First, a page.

I went for clunkier Mary Jane style shoes by Birkenstock, the Annapolis model. This one looks like a regular pretty pair of shoes. I'd love to know if anyone visiting my page has tried these and likes them.
If You Can't Find the Dress Shoe...
For people who just can't find a dress shoe to suit them, the Sole inserts shown here are wonderful. They are less cushiony than other Sole footbeds, but they're not your generic gel pad. Instead, they have real, solid arch support and can turn a flat, archless pair of shoes into something comfortable.
These have less cushioning than my favorite Sole footbed, but that makes them ideal for fitting into dress shoes. Sole isn't big on cushioning; it's the arch support that's their thing.
Open strap shoes for plantar fasciitis include sandals like flip flops and thongs as well as slides and even hard to find fisherman sandals. Brands that are recommended include Orthaheel, Sole, Chaco, and other comfort shoe brands featuring anatomical footbeds like Birkenstock, Mephisto, Teva, Drew and Naot.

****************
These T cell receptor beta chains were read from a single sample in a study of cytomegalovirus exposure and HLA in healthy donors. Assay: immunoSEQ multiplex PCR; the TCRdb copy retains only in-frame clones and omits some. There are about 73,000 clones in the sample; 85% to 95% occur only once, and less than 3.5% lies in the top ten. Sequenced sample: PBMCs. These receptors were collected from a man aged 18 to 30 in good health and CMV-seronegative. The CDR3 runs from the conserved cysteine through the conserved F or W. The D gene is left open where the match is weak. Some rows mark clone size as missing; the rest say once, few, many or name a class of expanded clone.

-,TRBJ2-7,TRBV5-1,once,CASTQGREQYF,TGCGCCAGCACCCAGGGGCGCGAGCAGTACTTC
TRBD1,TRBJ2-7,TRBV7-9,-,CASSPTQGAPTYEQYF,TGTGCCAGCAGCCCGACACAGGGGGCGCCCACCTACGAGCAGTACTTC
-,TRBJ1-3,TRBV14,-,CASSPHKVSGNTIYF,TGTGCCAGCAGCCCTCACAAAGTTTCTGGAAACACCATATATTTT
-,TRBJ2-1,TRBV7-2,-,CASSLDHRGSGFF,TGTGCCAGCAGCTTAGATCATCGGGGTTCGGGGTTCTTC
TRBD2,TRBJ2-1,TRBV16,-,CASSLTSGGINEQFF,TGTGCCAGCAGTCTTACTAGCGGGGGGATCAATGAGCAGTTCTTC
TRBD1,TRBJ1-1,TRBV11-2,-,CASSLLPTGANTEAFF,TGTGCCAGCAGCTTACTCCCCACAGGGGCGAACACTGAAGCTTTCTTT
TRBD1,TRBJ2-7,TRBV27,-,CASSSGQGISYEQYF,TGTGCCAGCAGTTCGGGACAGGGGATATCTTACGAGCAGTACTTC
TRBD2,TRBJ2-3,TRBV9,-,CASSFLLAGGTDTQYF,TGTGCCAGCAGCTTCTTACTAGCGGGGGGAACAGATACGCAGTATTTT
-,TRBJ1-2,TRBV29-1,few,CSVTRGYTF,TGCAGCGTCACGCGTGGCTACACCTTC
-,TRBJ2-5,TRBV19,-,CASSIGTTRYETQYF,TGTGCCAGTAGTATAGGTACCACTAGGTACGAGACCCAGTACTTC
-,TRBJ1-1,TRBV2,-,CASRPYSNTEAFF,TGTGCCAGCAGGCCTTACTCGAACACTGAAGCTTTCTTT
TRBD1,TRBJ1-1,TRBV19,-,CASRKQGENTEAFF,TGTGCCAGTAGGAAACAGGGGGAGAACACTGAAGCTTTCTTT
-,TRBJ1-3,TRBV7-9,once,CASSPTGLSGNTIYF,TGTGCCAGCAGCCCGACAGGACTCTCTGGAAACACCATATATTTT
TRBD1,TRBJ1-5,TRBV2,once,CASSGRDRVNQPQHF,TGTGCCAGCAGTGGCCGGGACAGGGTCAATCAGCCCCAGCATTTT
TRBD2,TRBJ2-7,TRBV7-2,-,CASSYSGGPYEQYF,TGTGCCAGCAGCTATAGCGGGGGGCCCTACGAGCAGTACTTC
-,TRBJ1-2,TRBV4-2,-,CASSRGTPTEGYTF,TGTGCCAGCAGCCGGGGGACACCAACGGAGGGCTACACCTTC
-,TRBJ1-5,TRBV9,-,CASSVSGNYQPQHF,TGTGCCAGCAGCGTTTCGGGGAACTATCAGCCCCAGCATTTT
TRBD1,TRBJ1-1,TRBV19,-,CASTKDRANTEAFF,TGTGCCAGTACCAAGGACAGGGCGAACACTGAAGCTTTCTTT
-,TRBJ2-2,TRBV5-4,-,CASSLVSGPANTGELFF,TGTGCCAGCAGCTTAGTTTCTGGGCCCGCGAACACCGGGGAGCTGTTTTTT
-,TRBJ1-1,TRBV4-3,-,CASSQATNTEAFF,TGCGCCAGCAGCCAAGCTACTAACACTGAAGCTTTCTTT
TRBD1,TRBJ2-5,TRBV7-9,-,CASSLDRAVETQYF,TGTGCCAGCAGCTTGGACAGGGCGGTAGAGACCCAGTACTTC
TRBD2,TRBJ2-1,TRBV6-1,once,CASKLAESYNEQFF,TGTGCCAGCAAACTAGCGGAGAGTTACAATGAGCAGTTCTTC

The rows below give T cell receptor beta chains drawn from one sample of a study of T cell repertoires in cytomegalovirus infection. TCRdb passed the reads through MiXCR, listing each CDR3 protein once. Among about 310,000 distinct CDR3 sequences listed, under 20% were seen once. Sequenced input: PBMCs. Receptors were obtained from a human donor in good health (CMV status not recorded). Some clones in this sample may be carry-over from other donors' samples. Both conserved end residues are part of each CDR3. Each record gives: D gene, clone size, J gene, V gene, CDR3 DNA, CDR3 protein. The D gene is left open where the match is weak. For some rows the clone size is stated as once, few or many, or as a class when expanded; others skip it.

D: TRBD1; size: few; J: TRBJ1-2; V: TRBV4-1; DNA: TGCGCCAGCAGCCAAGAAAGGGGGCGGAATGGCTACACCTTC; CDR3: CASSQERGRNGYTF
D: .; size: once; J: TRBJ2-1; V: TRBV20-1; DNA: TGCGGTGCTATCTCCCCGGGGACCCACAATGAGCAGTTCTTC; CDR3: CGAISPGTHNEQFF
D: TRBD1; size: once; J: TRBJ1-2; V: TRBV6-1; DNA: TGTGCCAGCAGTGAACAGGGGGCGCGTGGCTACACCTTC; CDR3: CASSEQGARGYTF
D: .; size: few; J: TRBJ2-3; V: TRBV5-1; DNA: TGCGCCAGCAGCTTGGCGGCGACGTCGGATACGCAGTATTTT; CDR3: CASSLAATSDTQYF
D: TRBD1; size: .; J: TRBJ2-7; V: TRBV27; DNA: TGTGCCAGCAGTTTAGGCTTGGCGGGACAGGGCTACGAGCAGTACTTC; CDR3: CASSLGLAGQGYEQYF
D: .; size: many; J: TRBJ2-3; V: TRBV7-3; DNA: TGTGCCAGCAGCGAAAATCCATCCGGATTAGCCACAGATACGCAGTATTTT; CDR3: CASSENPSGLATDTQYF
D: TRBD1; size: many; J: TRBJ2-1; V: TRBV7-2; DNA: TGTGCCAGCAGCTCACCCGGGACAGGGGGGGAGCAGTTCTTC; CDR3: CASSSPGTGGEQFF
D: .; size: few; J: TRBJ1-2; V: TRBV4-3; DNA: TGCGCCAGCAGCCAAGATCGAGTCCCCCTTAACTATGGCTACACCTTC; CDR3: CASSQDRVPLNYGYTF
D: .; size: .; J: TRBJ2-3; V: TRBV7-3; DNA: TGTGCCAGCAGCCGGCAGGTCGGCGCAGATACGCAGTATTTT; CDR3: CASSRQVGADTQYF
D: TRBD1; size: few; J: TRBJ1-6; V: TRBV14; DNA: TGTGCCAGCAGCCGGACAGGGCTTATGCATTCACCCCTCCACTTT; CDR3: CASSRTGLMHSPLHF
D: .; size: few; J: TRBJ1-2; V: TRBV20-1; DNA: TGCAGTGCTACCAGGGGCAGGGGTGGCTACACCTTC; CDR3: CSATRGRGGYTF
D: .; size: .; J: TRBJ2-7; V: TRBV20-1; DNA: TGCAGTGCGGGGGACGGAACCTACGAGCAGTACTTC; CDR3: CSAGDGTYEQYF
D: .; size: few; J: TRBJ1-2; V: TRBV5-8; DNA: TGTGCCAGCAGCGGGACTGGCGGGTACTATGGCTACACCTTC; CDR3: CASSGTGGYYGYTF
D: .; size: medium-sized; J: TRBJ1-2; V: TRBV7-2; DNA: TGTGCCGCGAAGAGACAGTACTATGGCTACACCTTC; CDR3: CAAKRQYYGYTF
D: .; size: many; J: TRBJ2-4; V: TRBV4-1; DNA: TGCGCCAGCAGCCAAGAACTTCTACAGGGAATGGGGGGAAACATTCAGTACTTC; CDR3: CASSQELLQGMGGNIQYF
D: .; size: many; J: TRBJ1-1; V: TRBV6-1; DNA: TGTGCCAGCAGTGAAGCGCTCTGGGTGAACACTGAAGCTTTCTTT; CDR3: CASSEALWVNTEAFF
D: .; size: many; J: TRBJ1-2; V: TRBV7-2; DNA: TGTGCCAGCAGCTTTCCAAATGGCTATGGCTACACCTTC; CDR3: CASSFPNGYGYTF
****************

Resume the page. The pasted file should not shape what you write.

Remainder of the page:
An important consideration is that with sandals, inserts and orthotics generally don't work. So the footbed the shoe comes with should be as close to natural and anatomical as possible.
I don't get along with thong sandals, but I gather that this model is one of the most popular of this type among PF sufferers.
This slide sandal is on my radar to try, when budget allows.
Boots for plantar fasciitis should be roomy, with removable orthotics. Brands like Drew, Orthofeet, Chaco and Birkenstock carry high arch support boots with moderate heels for work, hiking, walking and winter warmth.
I have also tried Chaco boots. I think I would have loved them, except at the time they only came in medium or narrow width, and my feet are wide, so they didn't work out. Otherwise, they were strong, attractive and made of very good leather.